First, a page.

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Output volumes fall for UK SMEs

The worst performance of British small and medium-sized manufacturers in more than two years.

In a survey of 359 small and medium-sized manufacturers (SME) in the UK, conducted by the Confederation of British Industry (CBI), 28 per cent said that output volumes had deteriorated during the last quarter, while 23 per cent reported a rise in volumes.

The resulting balance of -5 per cent is the first fall since October 2009 (-14 per cent). However, firms expect output to be broadly flat in the coming quarter (+2 per cent).

The research, carried out between 25 June and 11 July 2012, found that export orders declined by 4 per cent during the last quarter, while domestic orders were flat at 2 per cent. Over the next quarter, the CBI expects orders and output prices to fall, while costs should remain flat.

In line with expectations, SMEs increased headcount by 11 per cent during the quarter, though manufacturers expect to hold off hiring for the next quarter. Optimism about the general business situation fell by 13 per cent during the quarter, following an improvement in the previous quarter.

The survey also found that SMEs reduced domestic output prices by 4 per cent, while export prices were steady (-1 per cent) for the third consecutive quarter. Average unit cost inflation (+8 per cent) eased significantly and is now at its lowest since October 2009 (+3 per cent).

Lucy Armstrong, chair of the SME council at CBI, said:

Challenging domestic conditions, continuing uncertainty over the eurozone and a broader loss of momentum in global growth, are clearly taking their toll on the UK’s smaller manufacturers.

Production has fallen over the last three months and sentiment has deteriorated, while growth in demand has stalled, with little improvement expected in the coming quarter. Nonetheless, smaller manufacturers have stuck by their plans to take on more staff - an increase in numbers employed is perhaps one of the few bright spots in an otherwise muted picture.

During the survey period, the pound averaged €1.25 and $1.56, while brent crude averaged $97.14 per barrel (previous quarter: €1.20 and $1.59 and brent crude $123.78 per barrel).

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Geoffrey Howe dies, aged 88

Howe was Margaret Thatcher's longest serving Cabinet minister – and the man credited with precipitating her downfall.

The former Conservative chancellor Lord Howe, a key figure in the Thatcher government, has died of a suspected heart attack, his family has said. He was 88.

Geoffrey Howe was the longest-serving member of Margaret Thatcher's Cabinet, playing a key role in both her government and her downfall. Born in Port Talbot in 1926, he began his career as a lawyer, and was first elected to parliament in 1964, but lost his seat just 18 months later.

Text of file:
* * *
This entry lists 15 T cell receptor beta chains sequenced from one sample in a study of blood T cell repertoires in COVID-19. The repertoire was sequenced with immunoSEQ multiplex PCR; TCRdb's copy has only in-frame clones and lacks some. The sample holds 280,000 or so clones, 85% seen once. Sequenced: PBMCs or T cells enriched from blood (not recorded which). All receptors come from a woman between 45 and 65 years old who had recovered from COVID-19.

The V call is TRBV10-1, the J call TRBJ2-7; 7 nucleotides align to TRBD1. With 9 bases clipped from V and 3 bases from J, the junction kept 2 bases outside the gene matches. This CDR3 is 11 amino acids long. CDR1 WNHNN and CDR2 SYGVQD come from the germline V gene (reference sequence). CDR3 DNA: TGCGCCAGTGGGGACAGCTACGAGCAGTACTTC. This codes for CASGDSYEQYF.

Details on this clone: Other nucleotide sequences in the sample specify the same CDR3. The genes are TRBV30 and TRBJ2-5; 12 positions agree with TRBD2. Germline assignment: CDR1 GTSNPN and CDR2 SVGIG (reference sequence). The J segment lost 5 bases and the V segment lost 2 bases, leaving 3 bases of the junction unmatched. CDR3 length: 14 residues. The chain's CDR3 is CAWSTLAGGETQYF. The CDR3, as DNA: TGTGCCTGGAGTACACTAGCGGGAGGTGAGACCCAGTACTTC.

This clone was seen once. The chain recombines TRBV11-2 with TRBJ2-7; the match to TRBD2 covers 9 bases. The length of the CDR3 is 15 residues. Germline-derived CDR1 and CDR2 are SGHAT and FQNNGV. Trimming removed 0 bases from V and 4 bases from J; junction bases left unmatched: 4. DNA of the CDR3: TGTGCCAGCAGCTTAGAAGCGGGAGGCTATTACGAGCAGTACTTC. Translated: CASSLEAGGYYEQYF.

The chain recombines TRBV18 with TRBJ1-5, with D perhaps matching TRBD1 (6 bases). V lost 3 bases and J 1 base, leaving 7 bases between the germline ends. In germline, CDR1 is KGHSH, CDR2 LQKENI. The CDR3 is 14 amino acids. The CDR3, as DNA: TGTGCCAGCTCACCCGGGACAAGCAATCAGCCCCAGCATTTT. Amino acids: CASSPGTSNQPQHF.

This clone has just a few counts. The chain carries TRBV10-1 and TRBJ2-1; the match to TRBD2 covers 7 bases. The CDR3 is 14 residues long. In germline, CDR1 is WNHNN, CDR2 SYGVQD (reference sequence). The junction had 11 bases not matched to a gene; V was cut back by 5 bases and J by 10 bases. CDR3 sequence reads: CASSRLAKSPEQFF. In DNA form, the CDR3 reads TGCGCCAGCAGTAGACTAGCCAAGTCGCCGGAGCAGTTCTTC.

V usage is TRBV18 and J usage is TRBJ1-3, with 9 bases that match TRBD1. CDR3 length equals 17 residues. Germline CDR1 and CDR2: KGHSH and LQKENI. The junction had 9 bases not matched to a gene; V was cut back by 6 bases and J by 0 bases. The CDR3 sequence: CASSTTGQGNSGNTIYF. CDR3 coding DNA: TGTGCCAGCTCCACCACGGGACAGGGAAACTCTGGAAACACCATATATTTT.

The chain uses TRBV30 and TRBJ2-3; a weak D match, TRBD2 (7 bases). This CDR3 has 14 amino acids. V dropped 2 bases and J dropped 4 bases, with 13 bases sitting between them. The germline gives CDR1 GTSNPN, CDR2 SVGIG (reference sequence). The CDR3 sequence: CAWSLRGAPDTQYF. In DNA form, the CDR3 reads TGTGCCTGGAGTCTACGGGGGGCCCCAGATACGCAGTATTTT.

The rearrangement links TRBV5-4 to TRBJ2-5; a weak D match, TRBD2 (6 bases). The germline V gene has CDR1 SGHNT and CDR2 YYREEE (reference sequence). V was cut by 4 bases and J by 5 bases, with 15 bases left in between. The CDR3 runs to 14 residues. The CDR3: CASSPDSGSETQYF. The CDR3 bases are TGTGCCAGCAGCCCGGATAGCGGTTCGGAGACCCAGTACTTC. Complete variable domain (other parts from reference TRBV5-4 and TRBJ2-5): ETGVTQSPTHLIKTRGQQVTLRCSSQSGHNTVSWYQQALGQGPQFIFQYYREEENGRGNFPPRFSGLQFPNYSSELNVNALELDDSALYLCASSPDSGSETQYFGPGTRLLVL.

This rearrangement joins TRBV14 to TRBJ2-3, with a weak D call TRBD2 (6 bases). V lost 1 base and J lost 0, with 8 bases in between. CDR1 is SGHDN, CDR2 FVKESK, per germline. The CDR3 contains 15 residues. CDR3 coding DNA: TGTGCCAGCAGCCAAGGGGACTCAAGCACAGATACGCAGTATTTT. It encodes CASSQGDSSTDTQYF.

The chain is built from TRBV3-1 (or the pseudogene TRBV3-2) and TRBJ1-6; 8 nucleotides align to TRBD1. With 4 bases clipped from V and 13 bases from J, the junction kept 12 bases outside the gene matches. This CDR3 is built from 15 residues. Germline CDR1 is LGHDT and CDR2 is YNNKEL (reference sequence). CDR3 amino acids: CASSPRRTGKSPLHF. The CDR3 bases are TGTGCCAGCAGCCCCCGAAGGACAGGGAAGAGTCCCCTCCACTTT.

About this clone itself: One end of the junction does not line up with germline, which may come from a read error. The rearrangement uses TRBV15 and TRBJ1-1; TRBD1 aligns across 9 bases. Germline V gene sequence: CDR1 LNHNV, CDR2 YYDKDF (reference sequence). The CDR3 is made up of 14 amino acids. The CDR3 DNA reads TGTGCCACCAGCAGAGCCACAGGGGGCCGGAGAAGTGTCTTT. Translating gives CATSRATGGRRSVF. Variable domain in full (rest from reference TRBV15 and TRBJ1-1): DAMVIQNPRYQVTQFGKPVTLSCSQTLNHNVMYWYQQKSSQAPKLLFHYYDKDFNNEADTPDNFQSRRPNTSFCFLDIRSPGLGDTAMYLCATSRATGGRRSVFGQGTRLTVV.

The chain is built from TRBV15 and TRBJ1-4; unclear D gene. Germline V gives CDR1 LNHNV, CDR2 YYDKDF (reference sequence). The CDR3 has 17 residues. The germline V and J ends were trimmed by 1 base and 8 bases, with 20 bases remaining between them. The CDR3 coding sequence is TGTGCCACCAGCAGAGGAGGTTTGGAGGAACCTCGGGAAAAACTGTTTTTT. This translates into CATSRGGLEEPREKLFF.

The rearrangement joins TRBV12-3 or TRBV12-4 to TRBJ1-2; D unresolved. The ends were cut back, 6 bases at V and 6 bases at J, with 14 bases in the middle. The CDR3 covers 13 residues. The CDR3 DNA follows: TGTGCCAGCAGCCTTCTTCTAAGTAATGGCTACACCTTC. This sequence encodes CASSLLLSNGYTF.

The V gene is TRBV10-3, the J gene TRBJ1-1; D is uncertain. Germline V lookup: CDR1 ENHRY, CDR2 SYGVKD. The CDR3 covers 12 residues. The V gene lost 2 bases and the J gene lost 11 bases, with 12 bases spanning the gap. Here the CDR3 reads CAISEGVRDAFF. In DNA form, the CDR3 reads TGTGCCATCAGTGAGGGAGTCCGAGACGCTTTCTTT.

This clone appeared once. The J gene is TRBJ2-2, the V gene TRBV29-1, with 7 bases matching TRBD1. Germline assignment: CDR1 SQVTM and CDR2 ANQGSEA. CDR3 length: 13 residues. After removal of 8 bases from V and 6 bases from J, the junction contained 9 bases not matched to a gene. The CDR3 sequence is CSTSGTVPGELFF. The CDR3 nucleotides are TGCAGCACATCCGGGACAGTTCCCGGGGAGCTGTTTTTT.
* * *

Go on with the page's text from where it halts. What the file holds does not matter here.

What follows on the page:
Returning as MP for Reigate in the Conservative election victory of 1970, he served in the government of Edward Heath, first as Solicitor General for England & Wales, then as a Minister of State for Trade. When Margaret Thatcher became opposition leader in 1975, she named Howe as her shadow chancellor.

He retained this brief when the party returned to government in 1979. In the controversial budget of 1981, he outlined a radical monetarist programme, abandoning then-mainstream economic thinking by attempting to rapidly tackle the deficit at a time of recession and unemployment. Following the 1983 election, he was appointed as foreign secretary, in which post he negotiated the return of Hong Kong to China.

In 1989, Thatcher demoted Howe to the position of leader of the house and deputy prime minister. And on 1 November 1990, following disagreements over Britain's relationship with Europe, he resigned from the Cabinet altogether. 

Twelve days later, in a powerful speech explaining his resignation, he attacked the prime minister's attitude to Brussels, and called on his former colleagues to "consider their own response to the tragic conflict of loyalties with which I have myself wrestled for perhaps too long".

Labour Chancellor Denis Healey once described an attack from Howe as "like being savaged by a dead sheep" - but his resignation speech is widely credited for triggering the process that led to Thatcher's downfall. Nine days later, her premiership was over.

Howe retired from the Commons in 1992, and was made a life peer as Baron Howe of Aberavon. He later said that his resignation speech "was not intended as a challenge, it was intended as a way of summarising the importance of Europe". 

Nonetheless, he added: "I am sure that, without [Thatcher's] resignation, we would not have won the 1992 election... If there had been a Labour government from 1992 onwards, New Labour would never have been born."

Jonn Elledge is the editor of the New Statesman's sister site CityMetric. He is on Twitter, far too much, as @JonnElledge.